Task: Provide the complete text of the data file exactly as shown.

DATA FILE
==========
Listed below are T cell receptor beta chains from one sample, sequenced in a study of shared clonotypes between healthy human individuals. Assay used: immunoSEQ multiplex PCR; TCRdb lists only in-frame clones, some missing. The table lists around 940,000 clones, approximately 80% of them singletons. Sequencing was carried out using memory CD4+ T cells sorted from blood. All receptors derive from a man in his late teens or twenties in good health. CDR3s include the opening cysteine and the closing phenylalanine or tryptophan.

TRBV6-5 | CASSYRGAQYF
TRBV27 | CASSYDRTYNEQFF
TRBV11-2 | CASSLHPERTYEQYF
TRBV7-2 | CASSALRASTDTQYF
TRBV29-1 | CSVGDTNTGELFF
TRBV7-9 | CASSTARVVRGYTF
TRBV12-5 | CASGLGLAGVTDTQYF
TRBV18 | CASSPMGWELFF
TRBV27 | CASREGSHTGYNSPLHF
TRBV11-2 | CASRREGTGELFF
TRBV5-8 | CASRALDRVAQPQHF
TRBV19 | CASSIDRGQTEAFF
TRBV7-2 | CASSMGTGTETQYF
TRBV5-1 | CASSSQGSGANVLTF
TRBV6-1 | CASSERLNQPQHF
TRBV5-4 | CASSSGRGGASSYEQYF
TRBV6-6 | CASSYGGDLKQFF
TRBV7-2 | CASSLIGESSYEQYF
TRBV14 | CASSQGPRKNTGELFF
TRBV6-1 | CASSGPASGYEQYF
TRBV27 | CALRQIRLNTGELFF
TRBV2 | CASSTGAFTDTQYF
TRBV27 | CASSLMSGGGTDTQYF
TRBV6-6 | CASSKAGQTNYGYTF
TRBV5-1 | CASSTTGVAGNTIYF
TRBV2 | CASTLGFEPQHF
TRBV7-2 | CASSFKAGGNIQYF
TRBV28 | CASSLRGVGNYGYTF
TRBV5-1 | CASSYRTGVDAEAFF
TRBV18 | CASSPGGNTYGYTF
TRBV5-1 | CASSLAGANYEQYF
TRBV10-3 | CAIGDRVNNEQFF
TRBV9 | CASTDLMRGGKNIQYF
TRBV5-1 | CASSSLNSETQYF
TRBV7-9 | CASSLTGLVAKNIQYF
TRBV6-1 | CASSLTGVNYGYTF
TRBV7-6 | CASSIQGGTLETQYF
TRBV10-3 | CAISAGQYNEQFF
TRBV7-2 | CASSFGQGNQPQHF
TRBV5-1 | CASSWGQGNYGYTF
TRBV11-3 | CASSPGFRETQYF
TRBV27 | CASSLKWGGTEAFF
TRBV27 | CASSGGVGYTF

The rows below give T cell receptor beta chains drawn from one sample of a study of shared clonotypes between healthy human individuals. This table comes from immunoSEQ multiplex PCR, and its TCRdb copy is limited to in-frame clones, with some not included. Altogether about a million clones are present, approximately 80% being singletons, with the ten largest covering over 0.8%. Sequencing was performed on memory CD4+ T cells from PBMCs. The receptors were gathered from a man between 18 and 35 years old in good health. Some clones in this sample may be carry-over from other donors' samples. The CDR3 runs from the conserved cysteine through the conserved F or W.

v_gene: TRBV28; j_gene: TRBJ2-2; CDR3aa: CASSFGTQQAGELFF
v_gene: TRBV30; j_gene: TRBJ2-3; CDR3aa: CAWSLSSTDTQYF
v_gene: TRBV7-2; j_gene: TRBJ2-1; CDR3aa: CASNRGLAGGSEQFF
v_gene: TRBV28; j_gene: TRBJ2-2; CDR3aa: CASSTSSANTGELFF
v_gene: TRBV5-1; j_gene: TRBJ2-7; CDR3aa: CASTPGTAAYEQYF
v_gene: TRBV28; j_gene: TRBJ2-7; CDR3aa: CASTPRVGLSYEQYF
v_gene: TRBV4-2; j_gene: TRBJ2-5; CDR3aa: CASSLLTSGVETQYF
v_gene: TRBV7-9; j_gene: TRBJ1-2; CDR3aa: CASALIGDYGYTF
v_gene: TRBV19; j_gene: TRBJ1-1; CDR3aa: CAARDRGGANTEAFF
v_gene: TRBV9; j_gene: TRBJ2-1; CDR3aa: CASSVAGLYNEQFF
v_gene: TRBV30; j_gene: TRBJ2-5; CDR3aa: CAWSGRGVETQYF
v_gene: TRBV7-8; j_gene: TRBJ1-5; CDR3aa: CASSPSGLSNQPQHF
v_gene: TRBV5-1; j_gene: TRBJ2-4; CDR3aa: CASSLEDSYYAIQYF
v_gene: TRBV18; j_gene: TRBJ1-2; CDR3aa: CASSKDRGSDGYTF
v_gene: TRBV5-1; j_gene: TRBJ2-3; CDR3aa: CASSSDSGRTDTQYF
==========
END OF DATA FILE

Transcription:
Listed below are T cell receptor beta chains from one sample, sequenced in a study of shared clonotypes between healthy human individuals. Assay used: immunoSEQ multiplex PCR; TCRdb lists only in-frame clones, some missing. The table lists around 940,000 clones, approximately 80% of them singletons. Sequencing was carried out using memory CD4+ T cells sorted from blood. All receptors derive from a man in his late teens or twenties in good health. CDR3s include the opening cysteine and the closing phenylalanine or tryptophan.

TRBV6-5 | CASSYRGAQYF
TRBV27 | CASSYDRTYNEQFF
TRBV11-2 | CASSLHPERTYEQYF
TRBV7-2 | CASSALRASTDTQYF
TRBV29-1 | CSVGDTNTGELFF
TRBV7-9 | CASSTARVVRGYTF
TRBV12-5 | CASGLGLAGVTDTQYF
TRBV18 | CASSPMGWELFF
TRBV27 | CASREGSHTGYNSPLHF
TRBV11-2 | CASRREGTGELFF
TRBV5-8 | CASRALDRVAQPQHF
TRBV19 | CASSIDRGQTEAFF
TRBV7-2 | CASSMGTGTETQYF
TRBV5-1 | CASSSQGSGANVLTF
TRBV6-1 | CASSERLNQPQHF
TRBV5-4 | CASSSGRGGASSYEQYF
TRBV6-6 | CASSYGGDLKQFF
TRBV7-2 | CASSLIGESSYEQYF
TRBV14 | CASSQGPRKNTGELFF
TRBV6-1 | CASSGPASGYEQYF
TRBV27 | CALRQIRLNTGELFF
TRBV2 | CASSTGAFTDTQYF
TRBV27 | CASSLMSGGGTDTQYF
TRBV6-6 | CASSKAGQTNYGYTF
TRBV5-1 | CASSTTGVAGNTIYF
TRBV2 | CASTLGFEPQHF
TRBV7-2 | CASSFKAGGNIQYF
TRBV28 | CASSLRGVGNYGYTF
TRBV5-1 | CASSYRTGVDAEAFF
TRBV18 | CASSPGGNTYGYTF
TRBV5-1 | CASSLAGANYEQYF
TRBV10-3 | CAIGDRVNNEQFF
TRBV9 | CASTDLMRGGKNIQYF
TRBV5-1 | CASSSLNSETQYF
TRBV7-9 | CASSLTGLVAKNIQYF
TRBV6-1 | CASSLTGVNYGYTF
TRBV7-6 | CASSIQGGTLETQYF
TRBV10-3 | CAISAGQYNEQFF
TRBV7-2 | CASSFGQGNQPQHF
TRBV5-1 | CASSWGQGNYGYTF
TRBV11-3 | CASSPGFRETQYF
TRBV27 | CASSLKWGGTEAFF
TRBV27 | CASSGGVGYTF

The rows below give T cell receptor beta chains drawn from one sample of a study of shared clonotypes between healthy human individuals. This table comes from immunoSEQ multiplex PCR, and its TCRdb copy is limited to in-frame clones, with some not included. Altogether about a million clones are present, approximately 80% being singletons, with the ten largest covering over 0.8%. Sequencing was performed on memory CD4+ T cells from PBMCs. The receptors were gathered from a man between 18 and 35 years old in good health. Some clones in this sample may be carry-over from other donors' samples. The CDR3 runs from the conserved cysteine through the conserved F or W.

v_gene: TRBV28; j_gene: TRBJ2-2; CDR3aa: CASSFGTQQAGELFF
v_gene: TRBV30; j_gene: TRBJ2-3; CDR3aa: CAWSLSSTDTQYF
v_gene: TRBV7-2; j_gene: TRBJ2-1; CDR3aa: CASNRGLAGGSEQFF
v_gene: TRBV28; j_gene: TRBJ2-2; CDR3aa: CASSTSSANTGELFF
v_gene: TRBV5-1; j_gene: TRBJ2-7; CDR3aa: CASTPGTAAYEQYF
v_gene: TRBV28; j_gene: TRBJ2-7; CDR3aa: CASTPRVGLSYEQYF
v_gene: TRBV4-2; j_gene: TRBJ2-5; CDR3aa: CASSLLTSGVETQYF
v_gene: TRBV7-9; j_gene: TRBJ1-2; CDR3aa: CASALIGDYGYTF
v_gene: TRBV19; j_gene: TRBJ1-1; CDR3aa: CAARDRGGANTEAFF
v_gene: TRBV9; j_gene: TRBJ2-1; CDR3aa: CASSVAGLYNEQFF
v_gene: TRBV30; j_gene: TRBJ2-5; CDR3aa: CAWSGRGVETQYF
v_gene: TRBV7-8; j_gene: TRBJ1-5; CDR3aa: CASSPSGLSNQPQHF
v_gene: TRBV5-1; j_gene: TRBJ2-4; CDR3aa: CASSLEDSYYAIQYF
v_gene: TRBV18; j_gene: TRBJ1-2; CDR3aa: CASSKDRGSDGYTF
v_gene: TRBV5-1; j_gene: TRBJ2-3; CDR3aa: CASSSDSGRTDTQYF